Recommended CitationSeo, H., and M. Prezzi. Use of Micropiles for Foundations of Transportation Structures Final Report. Publication FHWA/IN/JTRP-2008/18. Joint Transportation Research Program, Indiana Department of Transportation and Purdue University, West Lafayette, Indiana, 2008. https://doi.org/10.5703/1288284314318
In pile design, piles must be able to sustain axial loads from the superstructure without bearing capacity failure or structural damage. In addition, piles must not settle or deflect excessively in order for the serviceability of the superstructures to be maintained. In general, settlement controls the design of piles in most cases because, by the time a pile has failed in terms of bearing capacity, it is very likely that serviceability will have already been compromised. Therefore, realistic estimation of settlement for a given load is very important in design of axially loaded piles. This notwithstanding, pile design has relied on calculations of ultimate resistances reduced by factors of safety that would indirectly prevent settlement-based limit states. This is in part due to the lack of accessible realistic analysis tools for estimation of settlement, especially for piles installed in layered soil. Micropiles have been increasingly used, not only as underpinning foundation elements but also as foundations of new structures. Prevalent design methods for micropiles are adaptations of methods originally developed for drilled shafts. However, the installation of micropiles differs considerably from that of drilled shafts, and micropiles have higher pile length to diameter ratios than those of drilled shafts. Improved understanding of the load-transfer characteristics of micropiles and the development of pile settlement estimation tools consistent with the load-transfer response of these foundation elements are the main goals of the proposed research. A rigorous analysis tool for assessment of the load-settlement response of an axially loaded pile was developed in this study. We obtained explicit analytical solutions for an axially loaded pile in a multilayered soil or rock. The soil was assumed to behave as a linear elastic material. The governing differential equations were derived based on energy principles and calculus of variations. In addition, solutions for a pile embedded in a multilayered soil with the base resting on a rigid material were obtained by changing the boundary conditions of the problem. We also obtained solutions for a pile embedded in a multilayered soil subjected to tensile loading. We then compared our solutions with the results from FEA and also with other solutions available in the literature. Finally, we compared the results of a pile load test from the literature with the results obtained using the solutions proposed in this study. Using the obtained elastic solutions, we also performed extensive parametric studies on the load-transfer and load-settlement response of rock-socketed piles. The effects of geometry of rock socket, rock mass deformation modulus, and in situ rock mass quality were investigated. To facilitate the use of our analysis, a user-friendly spreadsheet program ALPAXL was developed. This program is based on the elastic solution obtained in this study and uses built-in functions of Microsoft Excel. ALPAXL provides the results of the analysis, the deformed configuration of the pile-soil system and the load-settlement curve in seconds. It can be downloaded at http://cobweb.ecn.purdue.edu/~mprezzi. In the context of an INDOT project, a fully instrumented load test was performed on a rock-socketed micropile. The results of this micropile load test, on a pile with high slenderness ratio and high stiffness of surrounding rock, confirmed that most of the applied load was carried by the pile shaft. The shaft capacity of hard limestone obtained from the load test at the final loading step was 1.4 times larger than the shaft capacity that is obtained using the highest value of limit unit shaft resistance suggested by FHWA (the limit unit shaft resistance qsL from the load test was 2950 kPa, while the suggested values from FHWA were 1035 – 2070 kPa). Using pile and soil properties, predictions were also made using ALPAXL. The results from ALPAXL were in good agreement with the measured data at the design load level.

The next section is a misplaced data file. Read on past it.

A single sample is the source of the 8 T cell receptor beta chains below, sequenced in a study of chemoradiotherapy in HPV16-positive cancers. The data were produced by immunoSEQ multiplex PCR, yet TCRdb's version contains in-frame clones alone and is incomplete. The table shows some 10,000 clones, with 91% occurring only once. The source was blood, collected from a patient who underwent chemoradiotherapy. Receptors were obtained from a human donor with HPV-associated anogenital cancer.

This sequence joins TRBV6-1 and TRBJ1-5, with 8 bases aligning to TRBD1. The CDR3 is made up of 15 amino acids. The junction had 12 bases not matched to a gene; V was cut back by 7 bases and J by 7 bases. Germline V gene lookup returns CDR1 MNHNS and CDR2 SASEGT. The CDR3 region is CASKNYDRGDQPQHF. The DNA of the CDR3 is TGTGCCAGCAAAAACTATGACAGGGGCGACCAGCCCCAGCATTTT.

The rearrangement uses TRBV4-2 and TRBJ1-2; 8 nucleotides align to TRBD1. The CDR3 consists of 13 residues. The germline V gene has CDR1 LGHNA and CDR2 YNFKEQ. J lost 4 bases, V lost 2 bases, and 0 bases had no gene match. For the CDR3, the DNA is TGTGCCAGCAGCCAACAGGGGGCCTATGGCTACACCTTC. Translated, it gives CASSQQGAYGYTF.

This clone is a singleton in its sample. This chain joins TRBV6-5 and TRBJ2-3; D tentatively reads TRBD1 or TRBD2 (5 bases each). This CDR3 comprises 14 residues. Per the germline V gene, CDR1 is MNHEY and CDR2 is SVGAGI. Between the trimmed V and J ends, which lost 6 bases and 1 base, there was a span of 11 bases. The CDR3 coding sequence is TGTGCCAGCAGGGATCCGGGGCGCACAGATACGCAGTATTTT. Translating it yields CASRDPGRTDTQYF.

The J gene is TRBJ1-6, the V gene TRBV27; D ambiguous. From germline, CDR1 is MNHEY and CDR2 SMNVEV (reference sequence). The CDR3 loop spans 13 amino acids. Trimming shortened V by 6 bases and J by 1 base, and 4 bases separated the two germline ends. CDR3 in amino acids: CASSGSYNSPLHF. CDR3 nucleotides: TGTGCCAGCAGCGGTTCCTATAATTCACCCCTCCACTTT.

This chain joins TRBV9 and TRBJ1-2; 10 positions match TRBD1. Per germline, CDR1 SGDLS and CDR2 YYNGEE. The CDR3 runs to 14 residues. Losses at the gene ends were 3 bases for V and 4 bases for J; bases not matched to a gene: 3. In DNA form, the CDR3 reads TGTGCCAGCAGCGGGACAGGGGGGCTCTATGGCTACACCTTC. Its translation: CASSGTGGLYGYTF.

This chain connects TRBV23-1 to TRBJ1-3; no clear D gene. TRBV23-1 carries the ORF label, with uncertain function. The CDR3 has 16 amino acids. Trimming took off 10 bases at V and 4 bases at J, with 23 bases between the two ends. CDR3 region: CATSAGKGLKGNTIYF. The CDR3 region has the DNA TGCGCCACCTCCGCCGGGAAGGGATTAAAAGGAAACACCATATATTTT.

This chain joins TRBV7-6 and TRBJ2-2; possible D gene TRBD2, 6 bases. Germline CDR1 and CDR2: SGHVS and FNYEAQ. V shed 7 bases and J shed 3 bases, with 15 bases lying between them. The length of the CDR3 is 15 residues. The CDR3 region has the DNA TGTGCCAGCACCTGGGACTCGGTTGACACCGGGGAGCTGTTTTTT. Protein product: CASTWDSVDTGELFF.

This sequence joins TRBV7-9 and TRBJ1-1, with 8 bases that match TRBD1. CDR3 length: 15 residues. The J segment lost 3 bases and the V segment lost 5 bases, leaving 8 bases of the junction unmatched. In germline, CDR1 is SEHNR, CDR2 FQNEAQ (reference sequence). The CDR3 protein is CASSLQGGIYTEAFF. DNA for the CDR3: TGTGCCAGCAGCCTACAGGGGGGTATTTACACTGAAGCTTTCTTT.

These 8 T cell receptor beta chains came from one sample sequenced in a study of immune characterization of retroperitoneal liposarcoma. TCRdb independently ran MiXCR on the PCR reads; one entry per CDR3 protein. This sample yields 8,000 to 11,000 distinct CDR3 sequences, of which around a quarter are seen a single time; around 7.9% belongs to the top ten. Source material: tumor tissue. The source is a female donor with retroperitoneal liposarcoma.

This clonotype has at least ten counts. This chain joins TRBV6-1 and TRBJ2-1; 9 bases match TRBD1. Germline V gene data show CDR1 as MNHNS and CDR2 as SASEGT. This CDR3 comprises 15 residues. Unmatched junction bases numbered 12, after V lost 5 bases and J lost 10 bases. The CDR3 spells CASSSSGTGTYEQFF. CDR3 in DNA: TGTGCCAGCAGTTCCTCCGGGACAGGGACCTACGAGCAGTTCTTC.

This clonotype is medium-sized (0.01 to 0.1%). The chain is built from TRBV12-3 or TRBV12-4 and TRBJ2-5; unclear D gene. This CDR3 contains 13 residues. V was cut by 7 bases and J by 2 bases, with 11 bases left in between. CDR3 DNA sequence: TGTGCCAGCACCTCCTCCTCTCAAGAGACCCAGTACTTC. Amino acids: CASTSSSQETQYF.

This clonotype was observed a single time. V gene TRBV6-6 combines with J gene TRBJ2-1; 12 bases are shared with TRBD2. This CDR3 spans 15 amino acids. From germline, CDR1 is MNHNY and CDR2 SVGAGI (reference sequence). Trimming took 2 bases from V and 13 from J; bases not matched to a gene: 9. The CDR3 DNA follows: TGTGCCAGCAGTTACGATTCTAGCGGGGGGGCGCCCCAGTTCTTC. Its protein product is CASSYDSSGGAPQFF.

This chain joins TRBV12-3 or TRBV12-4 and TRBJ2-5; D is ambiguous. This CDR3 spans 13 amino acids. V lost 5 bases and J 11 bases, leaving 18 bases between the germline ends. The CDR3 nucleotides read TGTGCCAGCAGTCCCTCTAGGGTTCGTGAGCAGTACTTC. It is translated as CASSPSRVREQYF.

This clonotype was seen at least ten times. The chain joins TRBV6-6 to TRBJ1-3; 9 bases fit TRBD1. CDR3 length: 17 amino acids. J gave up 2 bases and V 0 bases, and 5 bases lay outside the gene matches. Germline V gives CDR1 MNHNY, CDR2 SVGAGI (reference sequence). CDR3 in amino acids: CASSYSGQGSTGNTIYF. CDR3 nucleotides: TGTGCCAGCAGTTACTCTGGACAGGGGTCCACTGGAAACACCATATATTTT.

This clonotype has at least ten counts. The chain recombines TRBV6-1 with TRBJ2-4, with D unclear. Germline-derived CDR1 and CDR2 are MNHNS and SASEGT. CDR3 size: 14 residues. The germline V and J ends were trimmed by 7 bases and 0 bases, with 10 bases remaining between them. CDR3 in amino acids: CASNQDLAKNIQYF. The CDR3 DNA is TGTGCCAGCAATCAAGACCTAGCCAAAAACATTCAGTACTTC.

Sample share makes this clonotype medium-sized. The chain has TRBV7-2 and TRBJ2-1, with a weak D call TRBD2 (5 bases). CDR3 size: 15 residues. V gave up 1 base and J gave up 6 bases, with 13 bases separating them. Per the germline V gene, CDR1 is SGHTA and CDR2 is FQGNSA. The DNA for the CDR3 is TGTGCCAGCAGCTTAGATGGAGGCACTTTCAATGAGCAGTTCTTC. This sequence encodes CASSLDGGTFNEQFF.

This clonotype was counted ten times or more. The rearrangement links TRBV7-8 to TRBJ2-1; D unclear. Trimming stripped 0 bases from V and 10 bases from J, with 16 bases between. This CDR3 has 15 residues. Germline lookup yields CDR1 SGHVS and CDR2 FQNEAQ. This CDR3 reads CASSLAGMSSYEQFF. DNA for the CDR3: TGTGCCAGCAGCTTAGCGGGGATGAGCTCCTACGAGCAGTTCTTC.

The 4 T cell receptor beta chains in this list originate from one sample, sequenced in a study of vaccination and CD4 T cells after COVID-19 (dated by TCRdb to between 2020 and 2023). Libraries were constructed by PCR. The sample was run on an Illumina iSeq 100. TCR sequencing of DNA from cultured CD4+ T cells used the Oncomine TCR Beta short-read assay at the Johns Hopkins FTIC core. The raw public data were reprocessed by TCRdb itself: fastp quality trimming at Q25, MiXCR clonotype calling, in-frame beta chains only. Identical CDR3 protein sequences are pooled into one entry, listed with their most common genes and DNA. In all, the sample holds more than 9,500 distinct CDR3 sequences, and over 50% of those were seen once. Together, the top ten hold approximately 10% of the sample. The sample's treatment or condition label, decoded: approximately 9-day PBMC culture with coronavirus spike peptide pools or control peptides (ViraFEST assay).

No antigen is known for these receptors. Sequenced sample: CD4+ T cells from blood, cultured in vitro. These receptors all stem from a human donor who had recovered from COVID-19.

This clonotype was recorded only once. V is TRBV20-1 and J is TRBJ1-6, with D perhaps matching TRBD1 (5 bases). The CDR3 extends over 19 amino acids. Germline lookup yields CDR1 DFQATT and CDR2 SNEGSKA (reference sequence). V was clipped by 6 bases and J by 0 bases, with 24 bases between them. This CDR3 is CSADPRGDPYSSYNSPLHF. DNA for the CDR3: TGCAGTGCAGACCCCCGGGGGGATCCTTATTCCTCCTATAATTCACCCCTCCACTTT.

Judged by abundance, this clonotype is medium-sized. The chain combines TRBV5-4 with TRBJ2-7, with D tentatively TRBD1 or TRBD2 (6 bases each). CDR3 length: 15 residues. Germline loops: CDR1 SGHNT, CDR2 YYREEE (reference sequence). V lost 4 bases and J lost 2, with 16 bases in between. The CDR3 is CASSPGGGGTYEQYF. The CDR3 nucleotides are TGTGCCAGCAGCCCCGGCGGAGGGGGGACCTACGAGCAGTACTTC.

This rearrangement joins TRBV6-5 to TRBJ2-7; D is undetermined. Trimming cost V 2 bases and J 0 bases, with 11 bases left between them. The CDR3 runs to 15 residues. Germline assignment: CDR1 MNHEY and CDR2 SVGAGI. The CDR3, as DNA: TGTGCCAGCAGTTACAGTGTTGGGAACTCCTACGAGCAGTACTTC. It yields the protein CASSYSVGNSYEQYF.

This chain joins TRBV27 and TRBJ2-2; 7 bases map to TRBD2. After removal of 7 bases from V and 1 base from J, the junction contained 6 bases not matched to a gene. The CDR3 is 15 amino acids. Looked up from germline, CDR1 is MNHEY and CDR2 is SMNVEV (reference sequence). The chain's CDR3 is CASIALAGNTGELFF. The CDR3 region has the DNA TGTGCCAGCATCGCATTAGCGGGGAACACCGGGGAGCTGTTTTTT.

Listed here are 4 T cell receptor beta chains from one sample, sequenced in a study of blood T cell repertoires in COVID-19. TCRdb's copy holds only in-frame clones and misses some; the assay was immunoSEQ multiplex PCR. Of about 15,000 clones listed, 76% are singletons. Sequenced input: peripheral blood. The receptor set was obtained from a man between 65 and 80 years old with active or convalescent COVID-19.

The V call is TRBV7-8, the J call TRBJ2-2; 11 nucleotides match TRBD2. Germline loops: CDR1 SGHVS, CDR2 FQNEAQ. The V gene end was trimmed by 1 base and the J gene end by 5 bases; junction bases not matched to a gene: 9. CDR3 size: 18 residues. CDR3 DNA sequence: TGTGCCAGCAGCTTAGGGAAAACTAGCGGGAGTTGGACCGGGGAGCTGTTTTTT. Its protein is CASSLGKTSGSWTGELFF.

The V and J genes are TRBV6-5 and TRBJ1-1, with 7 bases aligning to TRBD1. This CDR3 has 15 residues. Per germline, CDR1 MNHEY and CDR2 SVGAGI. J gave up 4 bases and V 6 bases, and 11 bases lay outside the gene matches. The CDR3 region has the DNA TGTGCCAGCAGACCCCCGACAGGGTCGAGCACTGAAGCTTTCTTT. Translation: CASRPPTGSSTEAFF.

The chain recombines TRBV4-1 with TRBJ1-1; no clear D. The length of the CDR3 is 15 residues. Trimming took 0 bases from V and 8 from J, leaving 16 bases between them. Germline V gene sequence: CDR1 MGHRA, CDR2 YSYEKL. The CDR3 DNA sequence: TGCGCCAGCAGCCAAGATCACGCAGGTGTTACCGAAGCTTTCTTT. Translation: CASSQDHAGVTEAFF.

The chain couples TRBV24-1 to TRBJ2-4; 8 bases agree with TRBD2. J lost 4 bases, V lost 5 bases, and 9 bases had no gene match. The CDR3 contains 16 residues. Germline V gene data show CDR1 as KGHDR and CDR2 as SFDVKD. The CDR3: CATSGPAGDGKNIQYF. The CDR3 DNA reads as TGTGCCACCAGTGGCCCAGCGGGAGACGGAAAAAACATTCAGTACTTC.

Micropile, Pile Settlement, Multilayered Soil, Rock-Socketed Pile, PileLoad Test, SPR-2931
Joint Transportation Research Program
West Lafayette, Indiana
Date of this Version